As we get older our cells, organs and organ systems are impacted by ageing and environmental exposure. This can make it harder to control microbial foes as we lose friendly microbes due to toxicity. Research suggests, our use of antibiotics, chemicals, poor diet, and the general lack of replenishing good microbes are contributing to the rise in obesity, cancer, and heart disease.

Although this may seem overwhelming or down right scary, there are ways to manage and maintain a healthy combination of good and bad microbes in and on your body:

Introduce some fermented foods to your diet, by adding a tub of natural pot set yoghurt , kefir, sauerkraut or a glass of Kombucha to your routine.
Increase your intake of Inulin (prebiotic) fibre by eating apples, bananas, Oats, Onion, Garlic.
Consume resistant starches in potatoes, rice, oats, legumes. Resistant starch functions similarly to soluble, fermentable fiber, helping feed the friendly bacteria in your gut and increasing the production of short-chain fatty acids like butyrate.
Avoid antibiotics if possible by leaning toward natural alternatives, such as essential oils as a preventative measure or early intervention

Essential oils have been used for their healing properties and health benefits for centuries. Some well known essential oils, helpful foods and their documented attributes include:

Lavender Oil (Acne, Respiratory Infection, Relieves Stress)
Peppermint Oil (Sinus infection, Respiratory Infection, Relieves Stress, Allergies, Poison Ivy)
Tea Tree/Melaleuca Oil (Bacterial and viral infections, Wound care)
Oregano Oil (Skin, foot fungus, sinus infections)
Colloidal Silver (Wound Care, Bacterial and Viral infections)
Manuka Honey (Skin, ingest for building immunity to pollen allergies)
Garlic (Ear infections, Colds, Flu)
Ginger (Eliminates pathogens in food)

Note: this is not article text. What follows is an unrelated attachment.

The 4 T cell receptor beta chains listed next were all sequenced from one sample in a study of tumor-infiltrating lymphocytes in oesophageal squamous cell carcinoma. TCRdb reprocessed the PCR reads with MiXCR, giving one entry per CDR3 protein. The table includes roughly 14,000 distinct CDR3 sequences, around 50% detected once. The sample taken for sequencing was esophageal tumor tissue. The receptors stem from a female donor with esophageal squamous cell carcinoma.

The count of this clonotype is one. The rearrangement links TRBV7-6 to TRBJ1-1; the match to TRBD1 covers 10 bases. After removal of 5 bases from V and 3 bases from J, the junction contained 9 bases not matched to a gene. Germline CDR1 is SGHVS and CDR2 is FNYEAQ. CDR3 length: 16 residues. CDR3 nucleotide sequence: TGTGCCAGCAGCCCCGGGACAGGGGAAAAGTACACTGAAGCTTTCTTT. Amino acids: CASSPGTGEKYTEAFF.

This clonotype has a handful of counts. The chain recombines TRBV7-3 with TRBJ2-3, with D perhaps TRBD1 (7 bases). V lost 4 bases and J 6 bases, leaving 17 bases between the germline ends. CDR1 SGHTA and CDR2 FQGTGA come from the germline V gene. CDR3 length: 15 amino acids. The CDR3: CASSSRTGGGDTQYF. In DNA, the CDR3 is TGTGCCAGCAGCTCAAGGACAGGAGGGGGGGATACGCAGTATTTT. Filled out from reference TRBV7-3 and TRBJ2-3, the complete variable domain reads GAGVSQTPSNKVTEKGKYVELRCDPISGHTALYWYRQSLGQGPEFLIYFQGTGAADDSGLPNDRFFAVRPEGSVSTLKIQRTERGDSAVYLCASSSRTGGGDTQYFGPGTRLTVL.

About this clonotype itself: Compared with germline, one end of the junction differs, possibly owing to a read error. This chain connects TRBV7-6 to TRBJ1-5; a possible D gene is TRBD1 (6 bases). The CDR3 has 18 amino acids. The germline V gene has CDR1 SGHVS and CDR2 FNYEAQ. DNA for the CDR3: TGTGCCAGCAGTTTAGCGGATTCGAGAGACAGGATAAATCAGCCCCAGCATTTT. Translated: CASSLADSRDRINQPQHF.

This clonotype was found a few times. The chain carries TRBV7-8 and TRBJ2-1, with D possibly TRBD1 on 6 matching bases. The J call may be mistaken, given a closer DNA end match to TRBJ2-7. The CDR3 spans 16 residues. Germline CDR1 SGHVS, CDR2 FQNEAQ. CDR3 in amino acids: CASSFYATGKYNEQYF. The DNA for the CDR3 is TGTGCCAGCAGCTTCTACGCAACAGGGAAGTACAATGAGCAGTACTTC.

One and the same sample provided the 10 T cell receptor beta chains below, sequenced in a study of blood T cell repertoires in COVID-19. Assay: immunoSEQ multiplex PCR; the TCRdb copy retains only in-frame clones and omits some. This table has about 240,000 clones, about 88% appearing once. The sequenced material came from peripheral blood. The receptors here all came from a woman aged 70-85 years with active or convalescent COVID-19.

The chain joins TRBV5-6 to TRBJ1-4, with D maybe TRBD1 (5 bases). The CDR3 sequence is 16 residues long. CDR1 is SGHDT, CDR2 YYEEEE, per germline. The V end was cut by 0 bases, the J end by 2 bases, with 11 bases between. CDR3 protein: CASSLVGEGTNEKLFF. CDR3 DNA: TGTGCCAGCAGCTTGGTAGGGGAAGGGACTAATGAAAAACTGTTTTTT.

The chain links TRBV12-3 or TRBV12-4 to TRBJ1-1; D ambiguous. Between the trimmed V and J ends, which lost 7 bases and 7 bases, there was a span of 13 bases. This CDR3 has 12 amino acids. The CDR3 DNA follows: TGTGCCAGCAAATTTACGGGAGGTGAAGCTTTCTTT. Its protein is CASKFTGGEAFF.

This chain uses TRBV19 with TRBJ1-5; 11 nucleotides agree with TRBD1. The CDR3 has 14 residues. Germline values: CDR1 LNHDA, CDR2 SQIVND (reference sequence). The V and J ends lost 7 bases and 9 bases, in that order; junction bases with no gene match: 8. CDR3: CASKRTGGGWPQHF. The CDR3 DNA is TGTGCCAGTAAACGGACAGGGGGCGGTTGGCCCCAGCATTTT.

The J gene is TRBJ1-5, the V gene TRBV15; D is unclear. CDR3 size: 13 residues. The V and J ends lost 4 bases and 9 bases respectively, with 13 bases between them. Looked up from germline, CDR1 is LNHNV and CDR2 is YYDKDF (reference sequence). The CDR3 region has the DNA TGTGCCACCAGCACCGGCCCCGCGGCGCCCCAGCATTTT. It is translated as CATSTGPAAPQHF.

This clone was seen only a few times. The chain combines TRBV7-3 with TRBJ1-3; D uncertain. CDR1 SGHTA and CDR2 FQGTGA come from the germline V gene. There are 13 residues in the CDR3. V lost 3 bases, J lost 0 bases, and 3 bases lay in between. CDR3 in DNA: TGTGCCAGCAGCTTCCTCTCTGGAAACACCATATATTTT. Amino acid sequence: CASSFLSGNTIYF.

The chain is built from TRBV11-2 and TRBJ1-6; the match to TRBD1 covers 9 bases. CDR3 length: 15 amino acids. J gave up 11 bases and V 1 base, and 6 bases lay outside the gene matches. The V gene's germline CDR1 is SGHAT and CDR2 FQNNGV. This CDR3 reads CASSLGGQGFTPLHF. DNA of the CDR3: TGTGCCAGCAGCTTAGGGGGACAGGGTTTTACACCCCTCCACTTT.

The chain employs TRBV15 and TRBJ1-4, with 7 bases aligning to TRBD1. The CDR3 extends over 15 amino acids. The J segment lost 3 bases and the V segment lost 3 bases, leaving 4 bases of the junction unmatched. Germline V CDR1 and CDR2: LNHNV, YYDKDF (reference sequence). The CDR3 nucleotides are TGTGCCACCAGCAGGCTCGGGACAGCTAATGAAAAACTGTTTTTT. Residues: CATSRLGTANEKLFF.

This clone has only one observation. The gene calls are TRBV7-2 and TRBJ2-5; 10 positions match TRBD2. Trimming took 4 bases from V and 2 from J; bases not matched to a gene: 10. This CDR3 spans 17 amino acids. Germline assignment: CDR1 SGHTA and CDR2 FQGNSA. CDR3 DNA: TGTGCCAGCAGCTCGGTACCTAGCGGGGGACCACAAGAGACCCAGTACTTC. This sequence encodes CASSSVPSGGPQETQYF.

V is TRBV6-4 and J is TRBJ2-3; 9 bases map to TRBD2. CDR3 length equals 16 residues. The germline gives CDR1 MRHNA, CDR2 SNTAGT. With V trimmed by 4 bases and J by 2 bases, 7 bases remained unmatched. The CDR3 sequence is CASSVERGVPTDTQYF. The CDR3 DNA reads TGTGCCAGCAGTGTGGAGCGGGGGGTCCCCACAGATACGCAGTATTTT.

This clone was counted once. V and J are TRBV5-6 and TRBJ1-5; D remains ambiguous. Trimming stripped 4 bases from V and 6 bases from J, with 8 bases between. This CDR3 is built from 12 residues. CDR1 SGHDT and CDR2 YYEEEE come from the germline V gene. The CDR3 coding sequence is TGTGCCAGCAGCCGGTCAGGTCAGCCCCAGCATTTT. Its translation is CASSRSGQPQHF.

Cinnamon (Candida, athlete’s foot)

To understand the incredible power of essential oils, and if you’re interested in the science behind the theory, you may be interested in this article about the selective antibacterial activity of essential oils. (Written and distributed by Ambrosio, C.M.S., Ikeda, N.Y., Miano, A.C. et al. Unraveling the selective antibacterial activity and chemical composition of citrus essential oils. Sci Rep 9, 17719 (2019).

To try this method yourself, I recommend using doTERRA essential oils to selectively help your body elevate your friendly microbes and reduce the foes. The 30 Day Cleanse and Restore Program uses essential oils and herbal supplements in and on the body in small doses consistently, to assist the body being balanced.

To reap the benefits of a healthy microbiome you’ll need to learn how to cooperate with your body and take notice of your dietary and lifestyle choices. If you incorporate nutritious foods, lessen or remove stressors, and avoid or limit toxic interference you will be on your way to experiencing the benefits of a healthy gut and microbiome:
Increased Energy
Healthy Weight Loss
Decreased Inflammation
Increased Mental Clarity
Regular and pain-free bowel movements
Allergy Reversal and Management
Increased Libido
Clear and Vibrant Skin, Hair, and Nails
Strong Bones
Diabetes Management and Reversal
Cancer Prevention and Management
Pain Management

To help you invest in your health, click here to download an e-Book I’ve created to explain and outline the latest essential oils added to the range in Australia and New Zealand, their attributes, and recipes to promote your microbiome health and balance.

If you’re interested to know more, please reach out as I’d love to connect with you.
Joanna xo

Cover image: Produced by the National Institute of Allergy and Infectious Diseases (NIAID), this digitally colorized scanning electron microscopic (SEM) image depicts four, yellow colored, Group A Streptococcus (GAS), Streptococcus pyogenes bacteria, which were atop the surface of a human white blood cell (WBC), known as a neutrophil. Source: Unsplash/CDC